I shall be going again tomorrow, and will not be fishing for salmon, unless of course I see evidence of same, but I expect that to be very low probability. Happy enough catching the odd trout or grayling here and there, but would like the chance to actually try, with the hope of success.
 

KeithH

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No expert at all but been around 10 times this year to Mitton. Generally only seen the occasional salmon on each visit apart from 7/8 on one day in early July. Not had a take at all. Will be going again this week in hope rather than expectation
 

Ribble Rod

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Not fished Ribble getting on for 2 months now, low water and 2 Weeks on the Tay, so chomping at the bit. Thing is I know I missed a flush through, but has there been anything happening?, should I get the car packed up and shoot over, sadly my fingers are off the pulse and my ears been prised from the ground.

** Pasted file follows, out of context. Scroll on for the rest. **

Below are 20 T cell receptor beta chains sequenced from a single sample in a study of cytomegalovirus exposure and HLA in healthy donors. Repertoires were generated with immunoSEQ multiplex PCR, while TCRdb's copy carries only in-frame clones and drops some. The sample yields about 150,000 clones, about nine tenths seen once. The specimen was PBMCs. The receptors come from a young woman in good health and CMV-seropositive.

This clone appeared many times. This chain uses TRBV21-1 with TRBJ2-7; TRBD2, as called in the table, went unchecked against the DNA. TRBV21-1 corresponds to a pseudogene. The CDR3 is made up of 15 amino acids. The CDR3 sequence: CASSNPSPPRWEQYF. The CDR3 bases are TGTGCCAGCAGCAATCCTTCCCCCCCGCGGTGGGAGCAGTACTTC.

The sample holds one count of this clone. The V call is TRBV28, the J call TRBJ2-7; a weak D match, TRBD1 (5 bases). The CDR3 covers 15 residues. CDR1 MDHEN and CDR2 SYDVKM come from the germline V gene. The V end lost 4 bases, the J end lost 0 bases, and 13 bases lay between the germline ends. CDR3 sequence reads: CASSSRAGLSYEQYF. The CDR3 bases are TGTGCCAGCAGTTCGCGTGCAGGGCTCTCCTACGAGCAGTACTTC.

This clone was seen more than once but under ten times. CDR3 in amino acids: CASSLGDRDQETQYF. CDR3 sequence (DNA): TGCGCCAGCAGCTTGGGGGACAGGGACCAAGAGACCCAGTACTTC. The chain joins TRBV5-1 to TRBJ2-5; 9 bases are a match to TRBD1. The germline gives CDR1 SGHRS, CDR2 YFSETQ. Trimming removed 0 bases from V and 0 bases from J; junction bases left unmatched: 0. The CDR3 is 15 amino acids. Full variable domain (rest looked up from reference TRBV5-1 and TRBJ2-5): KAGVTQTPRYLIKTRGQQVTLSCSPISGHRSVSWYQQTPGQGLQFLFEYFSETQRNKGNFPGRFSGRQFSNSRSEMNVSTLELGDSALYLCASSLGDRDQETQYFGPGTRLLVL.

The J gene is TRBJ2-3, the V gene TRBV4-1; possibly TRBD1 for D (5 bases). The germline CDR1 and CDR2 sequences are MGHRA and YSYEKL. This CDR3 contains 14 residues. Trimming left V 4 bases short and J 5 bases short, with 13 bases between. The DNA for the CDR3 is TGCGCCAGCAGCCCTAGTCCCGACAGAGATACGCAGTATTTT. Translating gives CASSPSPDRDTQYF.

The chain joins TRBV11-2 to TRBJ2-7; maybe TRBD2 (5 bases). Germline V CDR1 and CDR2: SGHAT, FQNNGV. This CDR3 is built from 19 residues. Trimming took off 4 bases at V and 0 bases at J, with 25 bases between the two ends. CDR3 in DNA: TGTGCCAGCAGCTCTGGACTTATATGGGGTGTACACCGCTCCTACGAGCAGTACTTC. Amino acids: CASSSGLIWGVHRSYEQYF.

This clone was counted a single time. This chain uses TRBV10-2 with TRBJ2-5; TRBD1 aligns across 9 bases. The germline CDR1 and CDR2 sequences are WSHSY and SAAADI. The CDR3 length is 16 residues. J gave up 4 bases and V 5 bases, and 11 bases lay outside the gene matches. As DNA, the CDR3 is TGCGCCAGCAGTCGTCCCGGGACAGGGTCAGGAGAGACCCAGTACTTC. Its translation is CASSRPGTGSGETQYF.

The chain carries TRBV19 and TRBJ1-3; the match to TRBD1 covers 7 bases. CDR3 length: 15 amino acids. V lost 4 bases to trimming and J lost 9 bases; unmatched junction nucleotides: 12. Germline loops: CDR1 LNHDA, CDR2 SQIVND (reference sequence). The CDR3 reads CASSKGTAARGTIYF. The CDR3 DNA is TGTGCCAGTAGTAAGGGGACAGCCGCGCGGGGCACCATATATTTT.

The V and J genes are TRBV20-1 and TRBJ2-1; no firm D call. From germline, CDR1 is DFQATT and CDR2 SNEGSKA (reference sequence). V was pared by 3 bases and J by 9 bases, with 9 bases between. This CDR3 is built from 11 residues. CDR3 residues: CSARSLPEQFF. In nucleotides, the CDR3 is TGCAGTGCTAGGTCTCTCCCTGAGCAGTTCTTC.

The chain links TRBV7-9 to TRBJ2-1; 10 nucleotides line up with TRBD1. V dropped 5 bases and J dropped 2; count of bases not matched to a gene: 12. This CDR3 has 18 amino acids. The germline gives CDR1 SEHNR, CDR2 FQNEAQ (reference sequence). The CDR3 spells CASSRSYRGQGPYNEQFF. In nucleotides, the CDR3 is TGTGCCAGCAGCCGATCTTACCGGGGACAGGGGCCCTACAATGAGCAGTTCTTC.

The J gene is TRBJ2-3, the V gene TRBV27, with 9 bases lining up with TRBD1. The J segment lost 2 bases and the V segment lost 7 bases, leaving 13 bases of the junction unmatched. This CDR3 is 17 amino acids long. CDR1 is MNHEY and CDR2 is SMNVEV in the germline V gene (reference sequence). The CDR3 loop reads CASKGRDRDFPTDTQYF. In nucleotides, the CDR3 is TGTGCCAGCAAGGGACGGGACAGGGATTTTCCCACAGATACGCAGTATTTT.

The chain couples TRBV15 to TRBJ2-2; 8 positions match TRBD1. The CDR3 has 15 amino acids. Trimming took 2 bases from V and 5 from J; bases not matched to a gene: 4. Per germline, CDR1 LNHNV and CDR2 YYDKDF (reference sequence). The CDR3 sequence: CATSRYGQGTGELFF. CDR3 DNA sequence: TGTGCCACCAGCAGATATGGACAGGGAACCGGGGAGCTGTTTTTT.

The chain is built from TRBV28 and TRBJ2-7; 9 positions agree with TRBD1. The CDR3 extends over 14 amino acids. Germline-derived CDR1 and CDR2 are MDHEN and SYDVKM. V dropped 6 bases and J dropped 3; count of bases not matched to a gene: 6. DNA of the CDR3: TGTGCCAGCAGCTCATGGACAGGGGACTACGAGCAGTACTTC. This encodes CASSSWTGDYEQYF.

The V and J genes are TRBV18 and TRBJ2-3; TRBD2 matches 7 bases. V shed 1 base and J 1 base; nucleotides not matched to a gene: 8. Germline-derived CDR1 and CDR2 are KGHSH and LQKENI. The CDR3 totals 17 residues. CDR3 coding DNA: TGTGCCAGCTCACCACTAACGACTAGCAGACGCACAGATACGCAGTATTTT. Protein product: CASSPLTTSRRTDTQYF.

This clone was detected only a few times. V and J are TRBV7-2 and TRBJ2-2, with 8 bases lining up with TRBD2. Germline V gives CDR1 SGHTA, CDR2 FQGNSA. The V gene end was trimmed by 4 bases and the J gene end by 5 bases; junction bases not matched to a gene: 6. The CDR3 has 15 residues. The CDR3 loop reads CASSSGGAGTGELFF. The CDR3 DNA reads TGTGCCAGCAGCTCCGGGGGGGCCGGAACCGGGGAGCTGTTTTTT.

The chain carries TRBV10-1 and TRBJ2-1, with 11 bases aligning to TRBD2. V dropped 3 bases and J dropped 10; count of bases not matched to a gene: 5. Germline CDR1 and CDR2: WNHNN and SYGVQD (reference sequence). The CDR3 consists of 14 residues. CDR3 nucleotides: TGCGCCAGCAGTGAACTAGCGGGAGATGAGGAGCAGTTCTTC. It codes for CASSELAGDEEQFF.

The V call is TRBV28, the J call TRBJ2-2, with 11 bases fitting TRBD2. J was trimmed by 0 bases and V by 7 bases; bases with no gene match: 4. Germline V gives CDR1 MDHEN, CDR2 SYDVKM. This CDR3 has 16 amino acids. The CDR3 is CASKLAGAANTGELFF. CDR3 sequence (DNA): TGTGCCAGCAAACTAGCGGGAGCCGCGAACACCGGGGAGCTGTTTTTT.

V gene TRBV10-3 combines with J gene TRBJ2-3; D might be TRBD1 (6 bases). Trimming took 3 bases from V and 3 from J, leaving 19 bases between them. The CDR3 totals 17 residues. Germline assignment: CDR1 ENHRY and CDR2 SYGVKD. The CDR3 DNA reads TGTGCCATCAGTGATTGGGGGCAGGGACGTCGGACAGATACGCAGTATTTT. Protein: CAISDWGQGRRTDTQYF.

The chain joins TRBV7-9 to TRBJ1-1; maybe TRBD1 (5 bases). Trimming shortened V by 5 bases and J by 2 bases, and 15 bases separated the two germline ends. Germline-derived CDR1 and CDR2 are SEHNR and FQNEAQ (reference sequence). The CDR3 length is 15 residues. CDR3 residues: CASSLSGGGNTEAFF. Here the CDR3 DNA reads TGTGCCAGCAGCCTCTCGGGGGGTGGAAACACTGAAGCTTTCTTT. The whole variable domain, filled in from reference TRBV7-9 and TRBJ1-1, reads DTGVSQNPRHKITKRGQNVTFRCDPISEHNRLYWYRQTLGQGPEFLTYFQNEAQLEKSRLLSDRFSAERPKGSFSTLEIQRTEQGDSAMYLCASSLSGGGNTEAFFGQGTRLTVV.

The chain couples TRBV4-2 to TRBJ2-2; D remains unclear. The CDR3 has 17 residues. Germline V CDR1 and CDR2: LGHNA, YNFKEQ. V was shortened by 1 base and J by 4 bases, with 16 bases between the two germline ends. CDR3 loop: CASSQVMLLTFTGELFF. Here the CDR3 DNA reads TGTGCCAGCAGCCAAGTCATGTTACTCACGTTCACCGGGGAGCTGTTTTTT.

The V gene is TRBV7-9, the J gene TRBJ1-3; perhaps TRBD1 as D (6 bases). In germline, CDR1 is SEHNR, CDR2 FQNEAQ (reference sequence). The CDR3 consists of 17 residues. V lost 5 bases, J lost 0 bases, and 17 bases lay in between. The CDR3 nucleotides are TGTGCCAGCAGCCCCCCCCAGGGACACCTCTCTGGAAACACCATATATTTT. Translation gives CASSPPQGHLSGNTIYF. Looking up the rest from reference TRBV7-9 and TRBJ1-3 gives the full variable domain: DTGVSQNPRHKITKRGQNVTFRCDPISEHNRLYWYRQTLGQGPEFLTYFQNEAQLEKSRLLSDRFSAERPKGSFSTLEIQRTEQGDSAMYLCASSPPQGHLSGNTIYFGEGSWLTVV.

Yours flee tying- just in case. Pedro.
Stop where you are Pete. Nothing on our waters worth driving over for. Your best bet is book the exchange rods, more fish down there. Whether they take is another matter.
Fred
 

Warwick I

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Weather forecast for Clitheroe today was for cloud, yes ill give the trout a go just to get on the river, but of course that forecast was wrong when I arrived brilliant sun. So I spent most of the time watching the pools, that small lift at the weekend had moved a few Salmon up the river they showed in a couple of the pools including one big lump at the head of one pool in the fast water. Not for taking though.